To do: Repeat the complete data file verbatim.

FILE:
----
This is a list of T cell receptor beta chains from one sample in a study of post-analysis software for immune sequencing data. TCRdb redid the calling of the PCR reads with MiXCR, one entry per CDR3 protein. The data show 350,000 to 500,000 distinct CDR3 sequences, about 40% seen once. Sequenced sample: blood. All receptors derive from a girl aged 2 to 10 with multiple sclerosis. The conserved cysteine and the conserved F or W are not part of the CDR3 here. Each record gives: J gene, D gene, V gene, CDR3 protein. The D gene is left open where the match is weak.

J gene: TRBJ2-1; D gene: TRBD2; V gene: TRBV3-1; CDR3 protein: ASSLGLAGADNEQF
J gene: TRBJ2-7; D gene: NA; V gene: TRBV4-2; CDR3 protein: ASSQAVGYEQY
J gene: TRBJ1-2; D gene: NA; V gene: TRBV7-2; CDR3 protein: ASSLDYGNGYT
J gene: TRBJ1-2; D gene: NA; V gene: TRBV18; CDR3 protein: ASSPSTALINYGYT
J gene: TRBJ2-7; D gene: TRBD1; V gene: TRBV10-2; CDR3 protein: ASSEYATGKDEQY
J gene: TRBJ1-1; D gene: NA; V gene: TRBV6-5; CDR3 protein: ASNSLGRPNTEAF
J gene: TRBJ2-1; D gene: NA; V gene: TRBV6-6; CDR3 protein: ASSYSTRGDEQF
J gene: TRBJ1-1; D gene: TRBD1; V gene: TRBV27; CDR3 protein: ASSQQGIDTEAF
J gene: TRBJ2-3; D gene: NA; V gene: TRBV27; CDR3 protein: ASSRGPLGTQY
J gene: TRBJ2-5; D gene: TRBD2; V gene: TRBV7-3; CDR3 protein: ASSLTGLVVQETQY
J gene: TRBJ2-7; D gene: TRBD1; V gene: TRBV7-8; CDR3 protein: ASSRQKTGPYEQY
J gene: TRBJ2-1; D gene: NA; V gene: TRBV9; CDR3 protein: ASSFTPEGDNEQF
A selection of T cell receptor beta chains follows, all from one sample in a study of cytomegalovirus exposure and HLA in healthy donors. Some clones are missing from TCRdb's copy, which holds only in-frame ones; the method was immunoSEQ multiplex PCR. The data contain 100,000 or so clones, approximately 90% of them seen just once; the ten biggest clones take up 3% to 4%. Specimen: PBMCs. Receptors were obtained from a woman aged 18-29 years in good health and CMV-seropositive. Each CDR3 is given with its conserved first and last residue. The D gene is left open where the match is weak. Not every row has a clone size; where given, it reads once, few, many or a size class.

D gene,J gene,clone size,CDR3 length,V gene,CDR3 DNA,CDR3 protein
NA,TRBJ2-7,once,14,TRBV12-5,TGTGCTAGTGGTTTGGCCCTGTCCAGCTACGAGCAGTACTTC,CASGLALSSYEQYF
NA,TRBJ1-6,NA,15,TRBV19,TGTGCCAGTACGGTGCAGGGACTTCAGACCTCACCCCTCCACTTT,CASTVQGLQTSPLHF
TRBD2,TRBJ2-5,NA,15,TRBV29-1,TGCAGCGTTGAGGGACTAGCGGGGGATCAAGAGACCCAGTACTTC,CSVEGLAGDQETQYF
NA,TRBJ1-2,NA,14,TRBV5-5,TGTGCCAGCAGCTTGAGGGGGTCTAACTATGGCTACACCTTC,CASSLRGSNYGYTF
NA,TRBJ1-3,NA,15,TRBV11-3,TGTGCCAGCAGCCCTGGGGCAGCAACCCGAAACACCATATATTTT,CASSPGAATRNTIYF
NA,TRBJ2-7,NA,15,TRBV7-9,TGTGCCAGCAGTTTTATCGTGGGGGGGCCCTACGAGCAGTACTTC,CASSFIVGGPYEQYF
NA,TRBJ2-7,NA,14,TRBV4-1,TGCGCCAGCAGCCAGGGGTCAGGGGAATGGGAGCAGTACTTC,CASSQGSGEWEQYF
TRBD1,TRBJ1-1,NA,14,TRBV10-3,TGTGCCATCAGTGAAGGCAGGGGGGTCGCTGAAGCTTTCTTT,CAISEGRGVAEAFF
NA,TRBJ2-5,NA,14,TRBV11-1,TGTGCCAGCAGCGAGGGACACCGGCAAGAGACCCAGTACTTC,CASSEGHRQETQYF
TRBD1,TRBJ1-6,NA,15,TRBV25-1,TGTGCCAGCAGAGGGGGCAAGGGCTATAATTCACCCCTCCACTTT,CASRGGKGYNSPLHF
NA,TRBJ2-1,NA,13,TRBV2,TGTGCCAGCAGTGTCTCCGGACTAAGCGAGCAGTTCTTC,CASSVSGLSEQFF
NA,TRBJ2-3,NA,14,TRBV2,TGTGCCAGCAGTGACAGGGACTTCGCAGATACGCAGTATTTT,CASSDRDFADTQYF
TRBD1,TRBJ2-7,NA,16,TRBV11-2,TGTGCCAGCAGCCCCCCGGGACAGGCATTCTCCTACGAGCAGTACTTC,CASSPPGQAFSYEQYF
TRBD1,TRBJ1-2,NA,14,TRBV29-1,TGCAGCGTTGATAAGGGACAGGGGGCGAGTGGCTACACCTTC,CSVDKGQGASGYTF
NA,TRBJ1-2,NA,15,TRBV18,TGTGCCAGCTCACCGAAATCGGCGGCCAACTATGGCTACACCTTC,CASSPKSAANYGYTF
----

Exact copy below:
This is a list of T cell receptor beta chains from one sample in a study of post-analysis software for immune sequencing data. TCRdb redid the calling of the PCR reads with MiXCR, one entry per CDR3 protein. The data show 350,000 to 500,000 distinct CDR3 sequences, about 40% seen once. Sequenced sample: blood. All receptors derive from a girl aged 2 to 10 with multiple sclerosis. The conserved cysteine and the conserved F or W are not part of the CDR3 here. Each record gives: J gene, D gene, V gene, CDR3 protein. The D gene is left open where the match is weak.

J gene: TRBJ2-1; D gene: TRBD2; V gene: TRBV3-1; CDR3 protein: ASSLGLAGADNEQF
J gene: TRBJ2-7; D gene: NA; V gene: TRBV4-2; CDR3 protein: ASSQAVGYEQY
J gene: TRBJ1-2; D gene: NA; V gene: TRBV7-2; CDR3 protein: ASSLDYGNGYT
J gene: TRBJ1-2; D gene: NA; V gene: TRBV18; CDR3 protein: ASSPSTALINYGYT
J gene: TRBJ2-7; D gene: TRBD1; V gene: TRBV10-2; CDR3 protein: ASSEYATGKDEQY
J gene: TRBJ1-1; D gene: NA; V gene: TRBV6-5; CDR3 protein: ASNSLGRPNTEAF
J gene: TRBJ2-1; D gene: NA; V gene: TRBV6-6; CDR3 protein: ASSYSTRGDEQF
J gene: TRBJ1-1; D gene: TRBD1; V gene: TRBV27; CDR3 protein: ASSQQGIDTEAF
J gene: TRBJ2-3; D gene: NA; V gene: TRBV27; CDR3 protein: ASSRGPLGTQY
J gene: TRBJ2-5; D gene: TRBD2; V gene: TRBV7-3; CDR3 protein: ASSLTGLVVQETQY
J gene: TRBJ2-7; D gene: TRBD1; V gene: TRBV7-8; CDR3 protein: ASSRQKTGPYEQY
J gene: TRBJ2-1; D gene: NA; V gene: TRBV9; CDR3 protein: ASSFTPEGDNEQF
A selection of T cell receptor beta chains follows, all from one sample in a study of cytomegalovirus exposure and HLA in healthy donors. Some clones are missing from TCRdb's copy, which holds only in-frame ones; the method was immunoSEQ multiplex PCR. The data contain 100,000 or so clones, approximately 90% of them seen just once; the ten biggest clones take up 3% to 4%. Specimen: PBMCs. Receptors were obtained from a woman aged 18-29 years in good health and CMV-seropositive. Each CDR3 is given with its conserved first and last residue. The D gene is left open where the match is weak. Not every row has a clone size; where given, it reads once, few, many or a size class.

D gene,J gene,clone size,CDR3 length,V gene,CDR3 DNA,CDR3 protein
NA,TRBJ2-7,once,14,TRBV12-5,TGTGCTAGTGGTTTGGCCCTGTCCAGCTACGAGCAGTACTTC,CASGLALSSYEQYF
NA,TRBJ1-6,NA,15,TRBV19,TGTGCCAGTACGGTGCAGGGACTTCAGACCTCACCCCTCCACTTT,CASTVQGLQTSPLHF
TRBD2,TRBJ2-5,NA,15,TRBV29-1,TGCAGCGTTGAGGGACTAGCGGGGGATCAAGAGACCCAGTACTTC,CSVEGLAGDQETQYF
NA,TRBJ1-2,NA,14,TRBV5-5,TGTGCCAGCAGCTTGAGGGGGTCTAACTATGGCTACACCTTC,CASSLRGSNYGYTF
NA,TRBJ1-3,NA,15,TRBV11-3,TGTGCCAGCAGCCCTGGGGCAGCAACCCGAAACACCATATATTTT,CASSPGAATRNTIYF
NA,TRBJ2-7,NA,15,TRBV7-9,TGTGCCAGCAGTTTTATCGTGGGGGGGCCCTACGAGCAGTACTTC,CASSFIVGGPYEQYF
NA,TRBJ2-7,NA,14,TRBV4-1,TGCGCCAGCAGCCAGGGGTCAGGGGAATGGGAGCAGTACTTC,CASSQGSGEWEQYF
TRBD1,TRBJ1-1,NA,14,TRBV10-3,TGTGCCATCAGTGAAGGCAGGGGGGTCGCTGAAGCTTTCTTT,CAISEGRGVAEAFF
NA,TRBJ2-5,NA,14,TRBV11-1,TGTGCCAGCAGCGAGGGACACCGGCAAGAGACCCAGTACTTC,CASSEGHRQETQYF
TRBD1,TRBJ1-6,NA,15,TRBV25-1,TGTGCCAGCAGAGGGGGCAAGGGCTATAATTCACCCCTCCACTTT,CASRGGKGYNSPLHF
NA,TRBJ2-1,NA,13,TRBV2,TGTGCCAGCAGTGTCTCCGGACTAAGCGAGCAGTTCTTC,CASSVSGLSEQFF
NA,TRBJ2-3,NA,14,TRBV2,TGTGCCAGCAGTGACAGGGACTTCGCAGATACGCAGTATTTT,CASSDRDFADTQYF
TRBD1,TRBJ2-7,NA,16,TRBV11-2,TGTGCCAGCAGCCCCCCGGGACAGGCATTCTCCTACGAGCAGTACTTC,CASSPPGQAFSYEQYF
TRBD1,TRBJ1-2,NA,14,TRBV29-1,TGCAGCGTTGATAAGGGACAGGGGGCGAGTGGCTACACCTTC,CSVDKGQGASGYTF
NA,TRBJ1-2,NA,15,TRBV18,TGTGCCAGCTCACCGAAATCGGCGGCCAACTATGGCTACACCTTC,CASSPKSAANYGYTF